Workday released a new vendor management system (VMS) tool Tuesday, taking aim at a multi-billion market designed to help employers manage external workers, including contractors and full-time employees of staffing agencies.
Workday VNDLY is the latest player in the $226 billion VMS market, which manages contingent workforce programs—an area increasingly overseen by HR leaders.
“Contingent workforce programs are now equally as likely to be led by HR as procurement, and it is possible that program ownership within an organization will drive whether a talent focus or spend management focus will be a deciding factor in assessing VMS fit and capability,” according to Staffing Industry Analysts’ report VMS Global Landscape & Differentiators 2022.
And in the coming years, companies with more than 1,000 employees are expected to increasingly use a VMS, according to the report. In 2009, slightly more than 50% of these companies adopted a VMS and in 2022 it jumped to 80%. This year it’s expected to climb another 17%, the report states.
See also: What Workday’s new $700M deal means for HR technology
That increase comes as external workers comprise a larger percentage of a company’s overall workforce, as some organizations evolve to more flexible staffing models, particularly in light of economic uncertainty.
On average, 36% of the workforce for Fortune 500 companies are non-employees and that figure is expected to rise to 50% by 2027, Shashank Saxena, co-general manager for Workday VNDLY, tells Human Resource Executive.
The unveiling of Workday VNDLY comes approximately 18 months after Workday announced its $510 million acquisition of VNDLY.
VMS landscape evolves
Workday VNDLY is part of an evolving VMS landscape, which includes SAP’s SAP Fieldglass, Smart ERP’s Smart Talent Procurement and companies whose product bears their name like Coupa and Ramco.
VMS software helps employers manage their non-employees by handling such tasks as keeping track of the work they are performing, pay, geographic location and other related data.
And while VMS software solutions initially focused on providing a system of record for external workers, they have evolved over the past decade to focus on supporting the process of managing external workers sourced through staffing agencies, as well as assisting those workers and also contractors the company has hired directly, according to the SIA report.
In some cases, employers are seeking to achieve cost savings through the use of a VMS solution; in other cases, they are part of a growing contingent interested in using VMS data analytics for greater efficiencies and insights into sourcing external workers, the report notes.
Workday VNDLY, Saxena says, is interested in helping employers answer these questions in 30 seconds or less: How many non-employees do they have working at the company? Do they know where they are located and in which office? Do they know the company systems and sites they have access to? What projects are they working on? Which department is covering the cost of their work?
Workday’s VMS will also allow employers to view and access information for both internal and external workers through one dashboard, or user interface, in a move to further the concept of total talent management.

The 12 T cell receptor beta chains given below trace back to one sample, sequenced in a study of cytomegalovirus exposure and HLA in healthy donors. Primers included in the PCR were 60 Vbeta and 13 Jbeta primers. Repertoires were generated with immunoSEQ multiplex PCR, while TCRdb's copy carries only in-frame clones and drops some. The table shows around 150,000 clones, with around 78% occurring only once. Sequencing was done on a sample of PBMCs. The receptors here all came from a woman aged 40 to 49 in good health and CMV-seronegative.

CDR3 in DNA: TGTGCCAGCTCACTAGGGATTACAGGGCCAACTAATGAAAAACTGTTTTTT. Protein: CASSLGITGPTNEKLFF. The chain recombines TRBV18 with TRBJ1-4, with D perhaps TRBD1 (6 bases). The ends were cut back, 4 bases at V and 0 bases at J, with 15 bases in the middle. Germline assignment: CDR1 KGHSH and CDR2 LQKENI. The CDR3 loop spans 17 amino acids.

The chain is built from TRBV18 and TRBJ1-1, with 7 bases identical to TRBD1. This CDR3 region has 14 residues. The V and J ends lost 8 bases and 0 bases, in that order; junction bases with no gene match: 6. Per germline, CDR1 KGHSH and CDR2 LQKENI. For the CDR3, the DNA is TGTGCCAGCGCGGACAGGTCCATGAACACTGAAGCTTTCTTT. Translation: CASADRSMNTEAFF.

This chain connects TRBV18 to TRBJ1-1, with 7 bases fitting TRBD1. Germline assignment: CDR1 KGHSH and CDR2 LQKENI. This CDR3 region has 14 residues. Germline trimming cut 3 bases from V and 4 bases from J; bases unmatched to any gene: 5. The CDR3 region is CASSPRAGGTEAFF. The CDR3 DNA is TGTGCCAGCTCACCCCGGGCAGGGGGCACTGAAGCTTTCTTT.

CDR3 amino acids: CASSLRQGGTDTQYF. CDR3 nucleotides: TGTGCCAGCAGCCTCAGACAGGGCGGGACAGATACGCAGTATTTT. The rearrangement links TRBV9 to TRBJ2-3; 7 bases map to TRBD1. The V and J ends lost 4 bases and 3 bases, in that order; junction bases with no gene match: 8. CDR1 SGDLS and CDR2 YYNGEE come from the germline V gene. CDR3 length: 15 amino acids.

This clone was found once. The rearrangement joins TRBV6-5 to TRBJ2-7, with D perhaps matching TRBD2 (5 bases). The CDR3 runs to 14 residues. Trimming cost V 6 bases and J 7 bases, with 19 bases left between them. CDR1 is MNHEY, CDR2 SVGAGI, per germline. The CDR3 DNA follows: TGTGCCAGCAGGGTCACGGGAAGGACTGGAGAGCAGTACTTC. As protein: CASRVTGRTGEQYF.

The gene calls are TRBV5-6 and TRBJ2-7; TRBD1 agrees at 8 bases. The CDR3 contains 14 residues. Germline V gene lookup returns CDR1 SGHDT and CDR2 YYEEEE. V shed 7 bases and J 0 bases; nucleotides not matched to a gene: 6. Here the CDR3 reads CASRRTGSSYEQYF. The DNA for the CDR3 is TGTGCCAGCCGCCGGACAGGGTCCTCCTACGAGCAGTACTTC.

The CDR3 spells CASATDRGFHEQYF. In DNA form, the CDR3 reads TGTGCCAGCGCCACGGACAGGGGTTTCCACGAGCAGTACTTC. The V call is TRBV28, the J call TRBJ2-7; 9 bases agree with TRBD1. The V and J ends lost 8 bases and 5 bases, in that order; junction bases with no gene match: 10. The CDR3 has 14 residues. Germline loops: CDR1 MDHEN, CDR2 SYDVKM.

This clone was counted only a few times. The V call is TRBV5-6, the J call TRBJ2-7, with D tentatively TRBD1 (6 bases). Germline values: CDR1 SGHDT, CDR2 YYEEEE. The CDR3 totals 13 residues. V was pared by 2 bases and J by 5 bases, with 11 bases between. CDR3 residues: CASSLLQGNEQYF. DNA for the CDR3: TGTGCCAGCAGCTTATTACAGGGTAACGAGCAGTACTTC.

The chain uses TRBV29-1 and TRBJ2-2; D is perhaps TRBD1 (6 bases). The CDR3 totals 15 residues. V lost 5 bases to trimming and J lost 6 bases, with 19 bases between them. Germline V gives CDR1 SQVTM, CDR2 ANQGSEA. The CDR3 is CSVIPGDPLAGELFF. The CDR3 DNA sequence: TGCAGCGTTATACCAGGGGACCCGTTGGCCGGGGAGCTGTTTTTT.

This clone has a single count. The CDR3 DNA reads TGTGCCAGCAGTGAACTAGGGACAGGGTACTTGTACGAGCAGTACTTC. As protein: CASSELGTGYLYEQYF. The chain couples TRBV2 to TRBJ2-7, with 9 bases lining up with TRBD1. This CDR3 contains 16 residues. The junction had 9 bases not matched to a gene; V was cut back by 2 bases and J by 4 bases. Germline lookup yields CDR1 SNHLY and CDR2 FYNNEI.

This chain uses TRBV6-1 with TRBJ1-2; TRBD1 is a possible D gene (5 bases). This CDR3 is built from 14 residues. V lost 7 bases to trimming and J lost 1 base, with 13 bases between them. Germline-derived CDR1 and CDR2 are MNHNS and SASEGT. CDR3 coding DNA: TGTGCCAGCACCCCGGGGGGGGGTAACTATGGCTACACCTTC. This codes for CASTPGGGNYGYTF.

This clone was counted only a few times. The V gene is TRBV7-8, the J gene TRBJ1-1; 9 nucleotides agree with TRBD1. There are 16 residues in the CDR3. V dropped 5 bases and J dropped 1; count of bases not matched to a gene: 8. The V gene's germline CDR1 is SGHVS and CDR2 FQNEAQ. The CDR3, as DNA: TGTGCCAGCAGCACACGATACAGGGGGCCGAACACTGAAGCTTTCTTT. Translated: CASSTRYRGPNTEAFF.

For all employers—or not?
Although 60% of the money spent on VMS solutions is by companies that have 10,000 or more full-time employees, those with the largest number of VMS clients are companies with less than 2,000 full-time employees, standing at 43%, according to the SIA report.
Mariana Santiago, co-general manager of Workday VNDLY, warns against assuming companies with a certain percentage of external workers are most likely to use VMS solutions.
“Percentages are always tricky,” she says, noting Workday uses Workday VNDLY internally for its workforce of approximately 17,000. Of this group, less than 5% are contingent workers.
A company with 20 workers, of which 5% are external, may be less apt to use VMS solutions, depending on the salaries of those external workers.
If your company is composed of IT workers pulling in $150 per hour, it may be worth it to spend the money on VMS solutions versus if light industrial workers earning $15 per hour comprised the 5%.
Although industrial companies accounted for 58% of occupations using VMS solutions, companies with IT workers accounted for 41% of the spending on VMS tools, according to the SIA report.
And when it comes to industries that spend the most on VMS solutions, finance and insurance topped the list with 20%, while the IT and telecom industry ranked No. 2 with 14%, according to the SIA report.
Steps to avoid when implementing VMS
Rolling out a VMS solution takes more than a flick of the switch. It takes strategy.
“I would say 80%-90% of VMS implementations are not done the right way,” Saxena says. “They haven’t rolled it out enterprise-wide, and instead rolled it out to one or two departments. It’s an incomplete system then, and it won’t be a system of record.”
Workday’s Santiago expanded on that view with additional advice to avoid taking a siloed approach with your enterprise strategy.
She notes that procurement departments have always been more driven by the requirements of the different lines of business and need to take a broader view, rolling out the VMS solutions enterprise-wide versus just to specific business units or areas of business.
“Moving the contingent workforce programs under HR may signal some of the big changes needed at looking at the whole enterprise instead of just individual parts of the business,” says Santiago, noting HR tends to take a companywide view on matters. “I think we will probably see more of this moving to HR.”